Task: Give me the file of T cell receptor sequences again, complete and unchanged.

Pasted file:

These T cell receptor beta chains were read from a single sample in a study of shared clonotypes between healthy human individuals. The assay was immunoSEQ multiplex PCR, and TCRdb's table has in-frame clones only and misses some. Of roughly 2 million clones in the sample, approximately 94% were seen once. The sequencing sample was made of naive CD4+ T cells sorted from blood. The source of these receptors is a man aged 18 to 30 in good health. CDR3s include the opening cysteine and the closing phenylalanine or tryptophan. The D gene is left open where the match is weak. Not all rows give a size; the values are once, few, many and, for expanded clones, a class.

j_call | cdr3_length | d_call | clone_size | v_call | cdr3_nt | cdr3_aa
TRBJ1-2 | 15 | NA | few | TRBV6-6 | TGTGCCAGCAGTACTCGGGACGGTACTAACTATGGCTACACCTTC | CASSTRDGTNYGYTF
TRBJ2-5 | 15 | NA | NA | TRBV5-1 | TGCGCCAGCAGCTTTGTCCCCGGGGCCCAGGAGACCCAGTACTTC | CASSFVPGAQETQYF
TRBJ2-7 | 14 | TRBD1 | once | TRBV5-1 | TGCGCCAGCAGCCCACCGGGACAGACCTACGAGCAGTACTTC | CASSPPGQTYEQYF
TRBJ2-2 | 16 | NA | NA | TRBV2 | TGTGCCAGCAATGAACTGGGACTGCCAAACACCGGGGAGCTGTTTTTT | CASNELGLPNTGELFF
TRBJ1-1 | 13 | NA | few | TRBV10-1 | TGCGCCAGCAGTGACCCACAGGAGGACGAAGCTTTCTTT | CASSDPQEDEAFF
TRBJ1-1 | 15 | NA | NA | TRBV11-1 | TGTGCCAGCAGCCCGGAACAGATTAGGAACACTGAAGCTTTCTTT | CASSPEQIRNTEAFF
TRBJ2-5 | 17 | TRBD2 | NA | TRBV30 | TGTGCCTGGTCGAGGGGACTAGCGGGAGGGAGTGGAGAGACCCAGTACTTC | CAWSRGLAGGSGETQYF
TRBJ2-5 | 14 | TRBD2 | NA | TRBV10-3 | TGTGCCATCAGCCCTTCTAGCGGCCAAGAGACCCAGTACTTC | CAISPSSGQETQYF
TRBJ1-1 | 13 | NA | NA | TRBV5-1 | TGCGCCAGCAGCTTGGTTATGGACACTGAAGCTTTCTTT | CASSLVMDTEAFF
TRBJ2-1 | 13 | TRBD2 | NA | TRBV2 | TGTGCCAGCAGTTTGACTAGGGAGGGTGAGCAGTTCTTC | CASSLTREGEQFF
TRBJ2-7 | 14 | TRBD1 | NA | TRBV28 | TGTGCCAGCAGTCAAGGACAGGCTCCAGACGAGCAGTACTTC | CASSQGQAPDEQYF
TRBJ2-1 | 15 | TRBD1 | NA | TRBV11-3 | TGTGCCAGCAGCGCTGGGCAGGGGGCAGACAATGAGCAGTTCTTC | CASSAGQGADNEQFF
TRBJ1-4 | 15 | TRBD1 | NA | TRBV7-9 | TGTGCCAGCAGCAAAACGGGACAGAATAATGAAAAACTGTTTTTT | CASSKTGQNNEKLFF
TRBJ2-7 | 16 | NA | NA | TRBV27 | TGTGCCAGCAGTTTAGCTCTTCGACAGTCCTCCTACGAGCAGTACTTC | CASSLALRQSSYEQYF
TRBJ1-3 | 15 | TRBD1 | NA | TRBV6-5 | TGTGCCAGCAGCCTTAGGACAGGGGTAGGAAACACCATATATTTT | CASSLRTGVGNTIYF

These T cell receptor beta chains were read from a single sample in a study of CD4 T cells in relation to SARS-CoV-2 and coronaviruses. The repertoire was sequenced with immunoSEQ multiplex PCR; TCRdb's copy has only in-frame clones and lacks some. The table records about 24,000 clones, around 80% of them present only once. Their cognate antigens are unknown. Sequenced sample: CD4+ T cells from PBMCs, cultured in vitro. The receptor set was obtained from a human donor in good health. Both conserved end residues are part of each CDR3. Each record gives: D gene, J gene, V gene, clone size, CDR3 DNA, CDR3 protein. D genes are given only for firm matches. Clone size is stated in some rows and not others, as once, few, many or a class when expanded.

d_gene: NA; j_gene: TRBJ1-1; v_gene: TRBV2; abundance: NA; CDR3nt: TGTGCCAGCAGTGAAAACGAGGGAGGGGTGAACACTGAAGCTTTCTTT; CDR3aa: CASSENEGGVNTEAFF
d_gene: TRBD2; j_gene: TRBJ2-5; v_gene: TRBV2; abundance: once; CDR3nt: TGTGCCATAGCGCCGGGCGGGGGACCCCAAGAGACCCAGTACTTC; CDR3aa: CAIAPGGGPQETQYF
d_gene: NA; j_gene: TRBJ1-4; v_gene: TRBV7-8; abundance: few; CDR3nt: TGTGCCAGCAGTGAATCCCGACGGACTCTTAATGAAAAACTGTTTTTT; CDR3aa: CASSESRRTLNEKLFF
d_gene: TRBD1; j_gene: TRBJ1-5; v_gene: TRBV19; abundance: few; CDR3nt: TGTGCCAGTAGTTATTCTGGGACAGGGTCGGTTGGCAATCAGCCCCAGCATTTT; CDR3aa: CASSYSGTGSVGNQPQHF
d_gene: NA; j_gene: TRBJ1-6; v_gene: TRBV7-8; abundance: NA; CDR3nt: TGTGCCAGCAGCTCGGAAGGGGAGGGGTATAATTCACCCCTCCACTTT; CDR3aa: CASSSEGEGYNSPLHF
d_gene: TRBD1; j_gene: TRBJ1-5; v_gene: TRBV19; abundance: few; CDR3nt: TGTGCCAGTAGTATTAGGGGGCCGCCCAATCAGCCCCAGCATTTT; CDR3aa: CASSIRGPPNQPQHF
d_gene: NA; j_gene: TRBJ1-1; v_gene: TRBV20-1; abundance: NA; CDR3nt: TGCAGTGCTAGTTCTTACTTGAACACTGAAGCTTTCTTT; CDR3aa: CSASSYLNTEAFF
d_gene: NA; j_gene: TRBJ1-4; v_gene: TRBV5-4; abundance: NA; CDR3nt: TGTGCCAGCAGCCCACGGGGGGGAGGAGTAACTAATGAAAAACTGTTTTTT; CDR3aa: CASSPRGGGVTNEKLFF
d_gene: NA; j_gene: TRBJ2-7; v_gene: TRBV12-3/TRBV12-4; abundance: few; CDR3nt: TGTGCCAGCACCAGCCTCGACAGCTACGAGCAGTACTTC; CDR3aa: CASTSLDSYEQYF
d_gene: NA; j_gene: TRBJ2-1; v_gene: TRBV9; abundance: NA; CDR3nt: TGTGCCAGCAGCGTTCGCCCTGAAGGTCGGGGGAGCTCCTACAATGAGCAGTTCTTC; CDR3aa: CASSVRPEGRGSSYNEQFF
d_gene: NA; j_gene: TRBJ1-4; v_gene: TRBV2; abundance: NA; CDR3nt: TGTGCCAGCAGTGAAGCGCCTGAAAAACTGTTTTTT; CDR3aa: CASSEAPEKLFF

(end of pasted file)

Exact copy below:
These T cell receptor beta chains were read from a single sample in a study of shared clonotypes between healthy human individuals. The assay was immunoSEQ multiplex PCR, and TCRdb's table has in-frame clones only and misses some. Of roughly 2 million clones in the sample, approximately 94% were seen once. The sequencing sample was made of naive CD4+ T cells sorted from blood. The source of these receptors is a man aged 18 to 30 in good health. CDR3s include the opening cysteine and the closing phenylalanine or tryptophan. The D gene is left open where the match is weak. Not all rows give a size; the values are once, few, many and, for expanded clones, a class.

j_call | cdr3_length | d_call | clone_size | v_call | cdr3_nt | cdr3_aa
TRBJ1-2 | 15 | NA | few | TRBV6-6 | TGTGCCAGCAGTACTCGGGACGGTACTAACTATGGCTACACCTTC | CASSTRDGTNYGYTF
TRBJ2-5 | 15 | NA | NA | TRBV5-1 | TGCGCCAGCAGCTTTGTCCCCGGGGCCCAGGAGACCCAGTACTTC | CASSFVPGAQETQYF
TRBJ2-7 | 14 | TRBD1 | once | TRBV5-1 | TGCGCCAGCAGCCCACCGGGACAGACCTACGAGCAGTACTTC | CASSPPGQTYEQYF
TRBJ2-2 | 16 | NA | NA | TRBV2 | TGTGCCAGCAATGAACTGGGACTGCCAAACACCGGGGAGCTGTTTTTT | CASNELGLPNTGELFF
TRBJ1-1 | 13 | NA | few | TRBV10-1 | TGCGCCAGCAGTGACCCACAGGAGGACGAAGCTTTCTTT | CASSDPQEDEAFF
TRBJ1-1 | 15 | NA | NA | TRBV11-1 | TGTGCCAGCAGCCCGGAACAGATTAGGAACACTGAAGCTTTCTTT | CASSPEQIRNTEAFF
TRBJ2-5 | 17 | TRBD2 | NA | TRBV30 | TGTGCCTGGTCGAGGGGACTAGCGGGAGGGAGTGGAGAGACCCAGTACTTC | CAWSRGLAGGSGETQYF
TRBJ2-5 | 14 | TRBD2 | NA | TRBV10-3 | TGTGCCATCAGCCCTTCTAGCGGCCAAGAGACCCAGTACTTC | CAISPSSGQETQYF
TRBJ1-1 | 13 | NA | NA | TRBV5-1 | TGCGCCAGCAGCTTGGTTATGGACACTGAAGCTTTCTTT | CASSLVMDTEAFF
TRBJ2-1 | 13 | TRBD2 | NA | TRBV2 | TGTGCCAGCAGTTTGACTAGGGAGGGTGAGCAGTTCTTC | CASSLTREGEQFF
TRBJ2-7 | 14 | TRBD1 | NA | TRBV28 | TGTGCCAGCAGTCAAGGACAGGCTCCAGACGAGCAGTACTTC | CASSQGQAPDEQYF
TRBJ2-1 | 15 | TRBD1 | NA | TRBV11-3 | TGTGCCAGCAGCGCTGGGCAGGGGGCAGACAATGAGCAGTTCTTC | CASSAGQGADNEQFF
TRBJ1-4 | 15 | TRBD1 | NA | TRBV7-9 | TGTGCCAGCAGCAAAACGGGACAGAATAATGAAAAACTGTTTTTT | CASSKTGQNNEKLFF
TRBJ2-7 | 16 | NA | NA | TRBV27 | TGTGCCAGCAGTTTAGCTCTTCGACAGTCCTCCTACGAGCAGTACTTC | CASSLALRQSSYEQYF
TRBJ1-3 | 15 | TRBD1 | NA | TRBV6-5 | TGTGCCAGCAGCCTTAGGACAGGGGTAGGAAACACCATATATTTT | CASSLRTGVGNTIYF

These T cell receptor beta chains were read from a single sample in a study of CD4 T cells in relation to SARS-CoV-2 and coronaviruses. The repertoire was sequenced with immunoSEQ multiplex PCR; TCRdb's copy has only in-frame clones and lacks some. The table records about 24,000 clones, around 80% of them present only once. Their cognate antigens are unknown. Sequenced sample: CD4+ T cells from PBMCs, cultured in vitro. The receptor set was obtained from a human donor in good health. Both conserved end residues are part of each CDR3. Each record gives: D gene, J gene, V gene, clone size, CDR3 DNA, CDR3 protein. D genes are given only for firm matches. Clone size is stated in some rows and not others, as once, few, many or a class when expanded.

d_gene: NA; j_gene: TRBJ1-1; v_gene: TRBV2; abundance: NA; CDR3nt: TGTGCCAGCAGTGAAAACGAGGGAGGGGTGAACACTGAAGCTTTCTTT; CDR3aa: CASSENEGGVNTEAFF
d_gene: TRBD2; j_gene: TRBJ2-5; v_gene: TRBV2; abundance: once; CDR3nt: TGTGCCATAGCGCCGGGCGGGGGACCCCAAGAGACCCAGTACTTC; CDR3aa: CAIAPGGGPQETQYF
d_gene: NA; j_gene: TRBJ1-4; v_gene: TRBV7-8; abundance: few; CDR3nt: TGTGCCAGCAGTGAATCCCGACGGACTCTTAATGAAAAACTGTTTTTT; CDR3aa: CASSESRRTLNEKLFF
d_gene: TRBD1; j_gene: TRBJ1-5; v_gene: TRBV19; abundance: few; CDR3nt: TGTGCCAGTAGTTATTCTGGGACAGGGTCGGTTGGCAATCAGCCCCAGCATTTT; CDR3aa: CASSYSGTGSVGNQPQHF
d_gene: NA; j_gene: TRBJ1-6; v_gene: TRBV7-8; abundance: NA; CDR3nt: TGTGCCAGCAGCTCGGAAGGGGAGGGGTATAATTCACCCCTCCACTTT; CDR3aa: CASSSEGEGYNSPLHF
d_gene: TRBD1; j_gene: TRBJ1-5; v_gene: TRBV19; abundance: few; CDR3nt: TGTGCCAGTAGTATTAGGGGGCCGCCCAATCAGCCCCAGCATTTT; CDR3aa: CASSIRGPPNQPQHF
d_gene: NA; j_gene: TRBJ1-1; v_gene: TRBV20-1; abundance: NA; CDR3nt: TGCAGTGCTAGTTCTTACTTGAACACTGAAGCTTTCTTT; CDR3aa: CSASSYLNTEAFF
d_gene: NA; j_gene: TRBJ1-4; v_gene: TRBV5-4; abundance: NA; CDR3nt: TGTGCCAGCAGCCCACGGGGGGGAGGAGTAACTAATGAAAAACTGTTTTTT; CDR3aa: CASSPRGGGVTNEKLFF
d_gene: NA; j_gene: TRBJ2-7; v_gene: TRBV12-3/TRBV12-4; abundance: few; CDR3nt: TGTGCCAGCACCAGCCTCGACAGCTACGAGCAGTACTTC; CDR3aa: CASTSLDSYEQYF
d_gene: NA; j_gene: TRBJ2-1; v_gene: TRBV9; abundance: NA; CDR3nt: TGTGCCAGCAGCGTTCGCCCTGAAGGTCGGGGGAGCTCCTACAATGAGCAGTTCTTC; CDR3aa: CASSVRPEGRGSSYNEQFF
d_gene: NA; j_gene: TRBJ1-4; v_gene: TRBV2; abundance: NA; CDR3nt: TGTGCCAGCAGTGAAGCGCCTGAAAAACTGTTTTTT; CDR3aa: CASSEAPEKLFF